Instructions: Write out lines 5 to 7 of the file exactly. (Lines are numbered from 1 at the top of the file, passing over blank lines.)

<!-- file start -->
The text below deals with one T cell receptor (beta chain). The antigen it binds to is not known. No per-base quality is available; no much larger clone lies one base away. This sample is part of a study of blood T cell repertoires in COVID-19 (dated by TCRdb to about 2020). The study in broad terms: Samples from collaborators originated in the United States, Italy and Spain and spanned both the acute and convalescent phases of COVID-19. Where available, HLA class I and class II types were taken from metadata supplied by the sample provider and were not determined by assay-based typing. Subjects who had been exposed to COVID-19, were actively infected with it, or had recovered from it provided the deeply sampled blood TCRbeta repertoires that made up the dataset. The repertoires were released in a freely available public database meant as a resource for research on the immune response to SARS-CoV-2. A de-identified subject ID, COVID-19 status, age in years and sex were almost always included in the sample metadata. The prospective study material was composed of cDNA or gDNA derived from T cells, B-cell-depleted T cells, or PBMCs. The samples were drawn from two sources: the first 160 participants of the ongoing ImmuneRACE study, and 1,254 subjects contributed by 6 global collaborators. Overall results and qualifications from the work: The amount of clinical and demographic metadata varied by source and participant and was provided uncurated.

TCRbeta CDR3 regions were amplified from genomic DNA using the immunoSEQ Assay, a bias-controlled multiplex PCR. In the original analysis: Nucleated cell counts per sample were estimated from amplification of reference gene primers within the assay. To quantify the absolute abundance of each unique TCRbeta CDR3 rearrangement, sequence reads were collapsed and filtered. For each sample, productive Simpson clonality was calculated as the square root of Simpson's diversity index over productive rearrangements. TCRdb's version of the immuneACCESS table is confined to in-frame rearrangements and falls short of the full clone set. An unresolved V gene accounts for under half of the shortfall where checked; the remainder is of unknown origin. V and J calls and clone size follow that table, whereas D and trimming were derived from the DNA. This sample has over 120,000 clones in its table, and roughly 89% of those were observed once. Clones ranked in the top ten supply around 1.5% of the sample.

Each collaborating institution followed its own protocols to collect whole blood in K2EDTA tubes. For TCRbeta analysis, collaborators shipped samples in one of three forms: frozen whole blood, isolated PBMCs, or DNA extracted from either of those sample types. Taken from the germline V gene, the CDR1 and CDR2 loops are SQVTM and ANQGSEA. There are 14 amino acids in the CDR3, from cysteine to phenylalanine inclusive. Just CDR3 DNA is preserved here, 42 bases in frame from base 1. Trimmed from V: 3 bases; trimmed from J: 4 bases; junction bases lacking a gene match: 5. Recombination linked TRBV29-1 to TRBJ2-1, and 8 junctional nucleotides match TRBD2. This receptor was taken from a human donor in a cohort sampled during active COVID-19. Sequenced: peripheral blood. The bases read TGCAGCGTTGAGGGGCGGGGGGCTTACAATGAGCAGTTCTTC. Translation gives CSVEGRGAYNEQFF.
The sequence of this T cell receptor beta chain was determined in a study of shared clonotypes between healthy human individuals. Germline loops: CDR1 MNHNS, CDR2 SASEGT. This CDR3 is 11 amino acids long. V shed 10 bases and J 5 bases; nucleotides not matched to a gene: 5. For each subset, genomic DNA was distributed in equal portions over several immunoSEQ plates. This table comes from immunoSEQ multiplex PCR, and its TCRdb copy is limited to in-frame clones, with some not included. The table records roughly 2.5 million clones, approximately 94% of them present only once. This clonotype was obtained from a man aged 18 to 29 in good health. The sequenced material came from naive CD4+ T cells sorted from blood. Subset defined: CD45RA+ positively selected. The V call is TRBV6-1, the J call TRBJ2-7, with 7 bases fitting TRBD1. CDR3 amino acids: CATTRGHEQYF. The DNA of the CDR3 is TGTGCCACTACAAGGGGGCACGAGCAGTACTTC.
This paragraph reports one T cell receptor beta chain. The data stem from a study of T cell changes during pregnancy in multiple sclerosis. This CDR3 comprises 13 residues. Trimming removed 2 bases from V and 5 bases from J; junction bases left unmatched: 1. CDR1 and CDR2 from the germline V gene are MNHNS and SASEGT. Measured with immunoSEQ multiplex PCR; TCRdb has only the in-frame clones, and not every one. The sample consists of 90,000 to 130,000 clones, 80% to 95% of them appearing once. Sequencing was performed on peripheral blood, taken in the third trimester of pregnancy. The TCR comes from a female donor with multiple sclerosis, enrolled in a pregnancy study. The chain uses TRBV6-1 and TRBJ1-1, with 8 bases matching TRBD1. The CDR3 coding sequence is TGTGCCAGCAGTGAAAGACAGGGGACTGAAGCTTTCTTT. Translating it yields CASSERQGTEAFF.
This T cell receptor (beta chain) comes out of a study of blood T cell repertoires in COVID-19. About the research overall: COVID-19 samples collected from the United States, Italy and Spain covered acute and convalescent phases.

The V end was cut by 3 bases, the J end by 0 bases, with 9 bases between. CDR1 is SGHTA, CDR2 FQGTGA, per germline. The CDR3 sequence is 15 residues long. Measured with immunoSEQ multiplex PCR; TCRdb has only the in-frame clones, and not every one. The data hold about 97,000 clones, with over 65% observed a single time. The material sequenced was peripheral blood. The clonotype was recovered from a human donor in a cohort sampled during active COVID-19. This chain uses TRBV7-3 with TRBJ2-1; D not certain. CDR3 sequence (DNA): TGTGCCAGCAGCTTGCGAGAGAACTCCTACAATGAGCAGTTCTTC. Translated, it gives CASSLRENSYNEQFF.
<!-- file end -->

This paragraph reports one T cell receptor beta chain. The data stem from a study of T cell changes during pregnancy in multiple sclerosis. This CDR3 comprises 13 residues. Trimming removed 2 bases from V and 5 bases from J; junction bases left unmatched: 1. CDR1 and CDR2 from the germline V gene are MNHNS and SASEGT. Measured with immunoSEQ multiplex PCR; TCRdb has only the in-frame clones, and not every one. The sample consists of 90,000 to 130,000 clones, 80% to 95% of them appearing once. Sequencing was performed on peripheral blood, taken in the third trimester of pregnancy. The TCR comes from a female donor with multiple sclerosis, enrolled in a pregnancy study. The chain uses TRBV6-1 and TRBJ1-1, with 8 bases matching TRBD1. The CDR3 coding sequence is TGTGCCAGCAGTGAAAGACAGGGGACTGAAGCTTTCTTT. Translating it yields CASSERQGTEAFF.
This T cell receptor (beta chain) comes out of a study of blood T cell repertoires in COVID-19. About the research overall: COVID-19 samples collected from the United States, Italy and Spain covered acute and convalescent phases.

The V end was cut by 3 bases, the J end by 0 bases, with 9 bases between. CDR1 is SGHTA, CDR2 FQGTGA, per germline. The CDR3 sequence is 15 residues long. Measured with immunoSEQ multiplex PCR; TCRdb has only the in-frame clones, and not every one. The data hold about 97,000 clones, with over 65% observed a single time. The material sequenced was peripheral blood. The clonotype was recovered from a human donor in a cohort sampled during active COVID-19. This chain uses TRBV7-3 with TRBJ2-1; D not certain. CDR3 sequence (DNA): TGTGCCAGCAGCTTGCGAGAGAACTCCTACAATGAGCAGTTCTTC. Translated, it gives CASSLRENSYNEQFF.